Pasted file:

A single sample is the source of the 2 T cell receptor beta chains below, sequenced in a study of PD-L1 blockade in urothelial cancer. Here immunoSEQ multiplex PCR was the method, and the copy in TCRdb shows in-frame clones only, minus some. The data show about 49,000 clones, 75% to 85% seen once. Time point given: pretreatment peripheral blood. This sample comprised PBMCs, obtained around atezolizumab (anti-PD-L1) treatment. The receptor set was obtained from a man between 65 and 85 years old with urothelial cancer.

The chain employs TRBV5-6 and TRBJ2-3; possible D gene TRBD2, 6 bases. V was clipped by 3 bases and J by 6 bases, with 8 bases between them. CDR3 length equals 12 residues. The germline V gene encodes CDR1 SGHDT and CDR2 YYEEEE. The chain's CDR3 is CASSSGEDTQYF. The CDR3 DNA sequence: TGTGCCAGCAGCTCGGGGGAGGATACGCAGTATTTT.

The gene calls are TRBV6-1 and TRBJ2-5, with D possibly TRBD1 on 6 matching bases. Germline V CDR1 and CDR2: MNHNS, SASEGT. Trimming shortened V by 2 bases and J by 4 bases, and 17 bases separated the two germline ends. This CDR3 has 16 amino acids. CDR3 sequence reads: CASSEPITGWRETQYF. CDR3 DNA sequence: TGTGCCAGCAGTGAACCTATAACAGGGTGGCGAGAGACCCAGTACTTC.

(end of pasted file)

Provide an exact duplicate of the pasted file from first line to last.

A single sample is the source of the 2 T cell receptor beta chains below, sequenced in a study of PD-L1 blockade in urothelial cancer. Here immunoSEQ multiplex PCR was the method, and the copy in TCRdb shows in-frame clones only, minus some. The data show about 49,000 clones, 75% to 85% seen once. Time point given: pretreatment peripheral blood. This sample comprised PBMCs, obtained around atezolizumab (anti-PD-L1) treatment. The receptor set was obtained from a man between 65 and 85 years old with urothelial cancer.

The chain employs TRBV5-6 and TRBJ2-3; possible D gene TRBD2, 6 bases. V was clipped by 3 bases and J by 6 bases, with 8 bases between them. CDR3 length equals 12 residues. The germline V gene encodes CDR1 SGHDT and CDR2 YYEEEE. The chain's CDR3 is CASSSGEDTQYF. The CDR3 DNA sequence: TGTGCCAGCAGCTCGGGGGAGGATACGCAGTATTTT.

The gene calls are TRBV6-1 and TRBJ2-5, with D possibly TRBD1 on 6 matching bases. Germline V CDR1 and CDR2: MNHNS, SASEGT. Trimming shortened V by 2 bases and J by 4 bases, and 17 bases separated the two germline ends. This CDR3 has 16 amino acids. CDR3 sequence reads: CASSEPITGWRETQYF. CDR3 DNA sequence: TGTGCCAGCAGTGAACCTATAACAGGGTGGCGAGAGACCCAGTACTTC.